Robot 6

Kindle Worlds adds G.I. Joe, ‘Quantum & Woody’ and more

gi joeAmazon Publishing has expanded its Kindle Worlds platform to include G.I. Joe and Valiant Entertainment’s Quantum and Woody and Eternal Warrior, opening the door for writers to publish stories based on those properties in the next few months.

Other new additions include Warner Bros. television series Veronica Mars and Ravenswood (a spinoff of Pretty Little Liars), Marcus Sakey’s Abnorm Chronicles novels and Theresa Ragan’s Lizzy Gardner Files books.

“Since 1964, G.I. Joe has inspired the imagination of multiple generations by providing a backdrop of excitement and adventure,” Hasbro’s Michael Kelly said in a statement. “Whether exploring the secrets of the mummy’s tomb, or defending freedom from the evil plots of Cobra, G.I. Joe has been there. It is with equal excitement that Hasbro now enters a new segment of the business by embracing the concept of open-source storytelling, and officially unlocking the world of G.I. Joe to our fans through Amazon’s Kindle Worlds.”

Officially launched in June, Kindle Worlds is billed as the first commercial publishing platform for fan fiction. Amazon secured licenses from the likes of Warner Bros. Television’s book-packaging division Alloy Entertainment, Valiant and an assortment of prose authors to allow fan fiction writers to create, publish and make money from stories inspired by works ranging from The Vampire Diaries and Gossip Girl to Archer & Armstrong and The Foreworld Saga.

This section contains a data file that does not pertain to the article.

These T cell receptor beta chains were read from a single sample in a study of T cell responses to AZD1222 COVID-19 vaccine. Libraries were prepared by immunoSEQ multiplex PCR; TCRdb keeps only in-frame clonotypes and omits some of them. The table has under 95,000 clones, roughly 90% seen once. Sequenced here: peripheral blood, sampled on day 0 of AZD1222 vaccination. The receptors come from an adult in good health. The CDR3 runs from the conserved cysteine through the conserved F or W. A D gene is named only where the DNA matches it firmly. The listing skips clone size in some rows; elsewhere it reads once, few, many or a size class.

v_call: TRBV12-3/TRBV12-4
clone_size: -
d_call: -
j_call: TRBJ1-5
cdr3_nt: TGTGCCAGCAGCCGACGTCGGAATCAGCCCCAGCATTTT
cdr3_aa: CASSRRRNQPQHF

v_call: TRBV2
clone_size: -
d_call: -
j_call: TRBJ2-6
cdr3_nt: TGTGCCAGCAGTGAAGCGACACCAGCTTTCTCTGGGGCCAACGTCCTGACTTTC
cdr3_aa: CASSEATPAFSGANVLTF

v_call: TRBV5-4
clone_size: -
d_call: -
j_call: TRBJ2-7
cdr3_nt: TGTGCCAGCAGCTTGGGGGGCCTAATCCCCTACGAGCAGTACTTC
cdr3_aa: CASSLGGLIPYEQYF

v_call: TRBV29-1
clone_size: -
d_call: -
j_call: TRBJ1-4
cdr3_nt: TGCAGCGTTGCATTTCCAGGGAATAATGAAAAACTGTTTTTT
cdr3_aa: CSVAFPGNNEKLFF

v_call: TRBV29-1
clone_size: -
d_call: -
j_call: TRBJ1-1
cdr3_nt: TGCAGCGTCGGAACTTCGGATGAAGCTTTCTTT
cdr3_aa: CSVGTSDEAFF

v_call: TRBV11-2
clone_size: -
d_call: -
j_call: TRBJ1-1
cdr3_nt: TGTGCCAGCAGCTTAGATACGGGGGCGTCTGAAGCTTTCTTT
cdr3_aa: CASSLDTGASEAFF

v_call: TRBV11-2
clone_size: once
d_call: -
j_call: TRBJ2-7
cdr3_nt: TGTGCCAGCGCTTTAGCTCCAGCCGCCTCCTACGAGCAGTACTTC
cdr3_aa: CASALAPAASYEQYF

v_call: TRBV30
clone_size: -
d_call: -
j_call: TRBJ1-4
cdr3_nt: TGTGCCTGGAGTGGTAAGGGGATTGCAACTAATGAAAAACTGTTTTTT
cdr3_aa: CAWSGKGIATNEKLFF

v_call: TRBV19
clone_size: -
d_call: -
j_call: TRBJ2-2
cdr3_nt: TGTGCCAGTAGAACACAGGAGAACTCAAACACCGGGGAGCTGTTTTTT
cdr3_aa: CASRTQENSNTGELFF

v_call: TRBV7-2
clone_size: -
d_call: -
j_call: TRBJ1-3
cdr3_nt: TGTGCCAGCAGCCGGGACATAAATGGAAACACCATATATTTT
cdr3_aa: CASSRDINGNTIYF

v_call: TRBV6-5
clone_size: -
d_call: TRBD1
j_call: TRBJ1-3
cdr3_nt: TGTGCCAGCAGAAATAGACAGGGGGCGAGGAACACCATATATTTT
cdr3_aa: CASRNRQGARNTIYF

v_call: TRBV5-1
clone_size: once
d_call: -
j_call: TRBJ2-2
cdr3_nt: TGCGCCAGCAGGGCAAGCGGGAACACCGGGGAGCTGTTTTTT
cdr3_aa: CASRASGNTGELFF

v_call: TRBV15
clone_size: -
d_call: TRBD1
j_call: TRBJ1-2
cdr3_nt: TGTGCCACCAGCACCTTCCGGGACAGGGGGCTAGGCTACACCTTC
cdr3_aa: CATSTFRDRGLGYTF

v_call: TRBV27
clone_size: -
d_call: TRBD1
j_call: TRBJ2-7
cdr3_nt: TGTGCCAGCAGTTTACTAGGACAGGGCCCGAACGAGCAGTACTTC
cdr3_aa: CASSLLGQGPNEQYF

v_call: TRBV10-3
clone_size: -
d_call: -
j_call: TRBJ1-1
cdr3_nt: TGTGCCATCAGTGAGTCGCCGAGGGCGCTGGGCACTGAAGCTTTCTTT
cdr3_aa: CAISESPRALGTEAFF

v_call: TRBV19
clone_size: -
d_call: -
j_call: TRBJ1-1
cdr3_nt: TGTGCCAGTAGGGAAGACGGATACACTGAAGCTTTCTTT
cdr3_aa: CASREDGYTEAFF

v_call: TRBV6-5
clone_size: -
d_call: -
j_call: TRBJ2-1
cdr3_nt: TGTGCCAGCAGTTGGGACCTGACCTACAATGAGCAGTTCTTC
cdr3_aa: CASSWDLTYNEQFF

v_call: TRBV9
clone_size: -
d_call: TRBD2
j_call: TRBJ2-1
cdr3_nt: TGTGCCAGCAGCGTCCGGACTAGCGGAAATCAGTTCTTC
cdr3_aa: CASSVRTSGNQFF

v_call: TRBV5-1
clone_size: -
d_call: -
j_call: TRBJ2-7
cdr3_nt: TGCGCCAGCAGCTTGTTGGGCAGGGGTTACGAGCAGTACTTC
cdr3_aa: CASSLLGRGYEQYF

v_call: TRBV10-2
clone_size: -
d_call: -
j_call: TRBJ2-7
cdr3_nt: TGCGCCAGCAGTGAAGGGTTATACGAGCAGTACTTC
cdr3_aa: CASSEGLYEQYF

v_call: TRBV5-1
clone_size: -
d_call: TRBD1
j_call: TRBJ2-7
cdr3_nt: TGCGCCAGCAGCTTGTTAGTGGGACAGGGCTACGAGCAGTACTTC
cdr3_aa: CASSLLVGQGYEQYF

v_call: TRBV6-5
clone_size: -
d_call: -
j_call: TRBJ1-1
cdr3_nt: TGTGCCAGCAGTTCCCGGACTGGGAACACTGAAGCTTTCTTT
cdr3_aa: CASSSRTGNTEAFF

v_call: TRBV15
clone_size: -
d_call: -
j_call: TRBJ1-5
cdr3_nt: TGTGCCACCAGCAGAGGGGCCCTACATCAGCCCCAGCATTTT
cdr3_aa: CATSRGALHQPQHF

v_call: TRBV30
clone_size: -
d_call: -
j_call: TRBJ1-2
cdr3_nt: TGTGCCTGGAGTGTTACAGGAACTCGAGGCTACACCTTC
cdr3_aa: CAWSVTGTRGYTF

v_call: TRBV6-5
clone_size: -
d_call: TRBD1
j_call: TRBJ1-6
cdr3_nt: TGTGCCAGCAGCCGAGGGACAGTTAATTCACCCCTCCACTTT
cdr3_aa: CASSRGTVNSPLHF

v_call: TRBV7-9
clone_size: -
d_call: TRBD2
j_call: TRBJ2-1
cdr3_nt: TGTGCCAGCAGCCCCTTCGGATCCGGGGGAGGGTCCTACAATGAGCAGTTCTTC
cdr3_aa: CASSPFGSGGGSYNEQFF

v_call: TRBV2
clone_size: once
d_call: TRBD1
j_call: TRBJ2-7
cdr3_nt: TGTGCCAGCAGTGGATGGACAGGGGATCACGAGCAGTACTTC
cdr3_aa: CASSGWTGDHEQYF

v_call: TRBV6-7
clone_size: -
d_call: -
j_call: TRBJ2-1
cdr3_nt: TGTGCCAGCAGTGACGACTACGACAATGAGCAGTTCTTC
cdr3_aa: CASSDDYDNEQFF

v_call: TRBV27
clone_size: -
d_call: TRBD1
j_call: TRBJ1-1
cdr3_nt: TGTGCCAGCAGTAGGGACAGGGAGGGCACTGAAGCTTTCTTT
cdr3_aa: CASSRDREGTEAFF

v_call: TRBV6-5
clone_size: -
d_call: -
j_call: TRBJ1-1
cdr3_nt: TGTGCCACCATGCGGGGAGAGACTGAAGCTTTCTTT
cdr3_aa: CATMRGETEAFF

Amazon Publishing pays royalties to both authors and rights holders: For works of at least 10,000 words, authors receive 35 percent of net revenue (based on sales price rather than the standard, but lower, wholesale), paid monthly. Licensors provide content guidelines for each “World,” which must be followed; in addition, Amazon doesn’t allow pornography, offensive content (including racial slurs and excessive foul language), “poor customer experience” (including poorly formatted stories and misleading titles), excessive use of brand names, or crossovers.

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One Comment

No racial slurs?

Fortunately, you can substitute “noogie”.

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